ABCs Of Mountain Homesteading, Part 2: Back to Basics

| 1/22/2014 9:24:00 AM

B - Basics

Part 1 of the ABC’s of homesteading listed considerations regarding Ability: physical, mental, financial, attitude and emergencies and this part deals with the Basics of homesteading. Sometimes people tend to make remote homesteading far more complicated than it really is. Or they set their expectations too high and end up disappointed. If you are the type of person who prefers all the amenities that many cities and suburbs provide then perhaps remote mountain homesteading is not for you. There usually aren’t shopping malls, hair salons and restaurants etc available without a long drive. As previously mentioned the attitude of both or more partners in a relationship should be compatible to make this type of lifestyle change and be happy.

Heating Basicsview out front .jpg

When I refer to basics it is intended to mean a more simple lifestyle but shouldn’t be confused with lack of hard work. Living in the mountains is not totally austere living but the basics are much different than living in a more populated area. Having thermostatically controlled heat for some (like us) would be a luxury while others consider it necessity. We choose to be even more basic and heat with a wood stove. The carbon foot print is less and the particulates emitted from burning wood equals the oxygen created during the growing process leaving a zero impact. Our thermostat is the living room window. Actually quite simple, if it gets too hot inside you open the window a little, too cold inside, make sure the window is closed and add firewood. Not as easy as setting a thermostat but much more basic and totally efficient.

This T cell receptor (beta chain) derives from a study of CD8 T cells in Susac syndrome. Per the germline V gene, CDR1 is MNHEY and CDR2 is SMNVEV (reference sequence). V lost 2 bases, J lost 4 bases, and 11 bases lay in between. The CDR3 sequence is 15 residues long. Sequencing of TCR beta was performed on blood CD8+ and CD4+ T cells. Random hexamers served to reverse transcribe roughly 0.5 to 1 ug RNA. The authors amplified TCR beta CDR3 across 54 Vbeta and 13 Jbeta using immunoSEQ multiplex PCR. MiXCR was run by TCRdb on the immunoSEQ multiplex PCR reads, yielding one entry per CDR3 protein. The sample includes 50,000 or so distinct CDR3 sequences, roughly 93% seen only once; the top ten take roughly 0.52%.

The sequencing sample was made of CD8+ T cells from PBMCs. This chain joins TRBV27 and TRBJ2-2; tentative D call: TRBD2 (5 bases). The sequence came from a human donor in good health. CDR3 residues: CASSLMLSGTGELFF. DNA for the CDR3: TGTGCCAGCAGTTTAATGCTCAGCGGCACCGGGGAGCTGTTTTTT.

The term basic has different levels of meaning to different types of homesteaders. To us basic means having shelter that is energy efficient and simple. While having more room to navigate around each other in a larger house would sometimes be more appealing we believe it is better to have adequate room without the excess. What room we have we use daily and don’t have extra rooms that are rarely used or only used on occasion. When heating with fossil fuel those extra rooms are usually heated/cooled but rarely used. We chose a living area, pantry, bathroom, kitchen, breakfast room, partial basement and sleeping loft. That to us is basic while others with large homes might disagree and contend their extra rooms are basic for their life style. By sticking to the basic or simple lifestyle we have less house to clean, maintain and heat than would be necessary in a larger home. Sometimes smaller is better and in our case we prefer it that way.

It is our personal choice to heat with a wood stove and we consider that basic. Wood stoves have to be emptied of ash each day, constantly fed with firewood and cleaned once a year along with the chimney (a particularly dirty job) coupled with routine maintenance like replacing gaskets and such. Propane/natural gas heat, ceramic heaters, electric heat and most other forms don’t require much care other than replacing the filter regularly and adjusting the thermostat. Those other types do however miss the radiant heat which emanates from a wood stove when we come inside from the cold and making it nice to warm up with. I remember when we lived in a city we had an electric heat pump. It would heat our entire house but it blew out cold air and hence we never warmed up like we do with a wood stove. To us basic is heating with a good reliable wood stove. It entails more work but is more comforting plus the exercise in obtaining the firewood is great.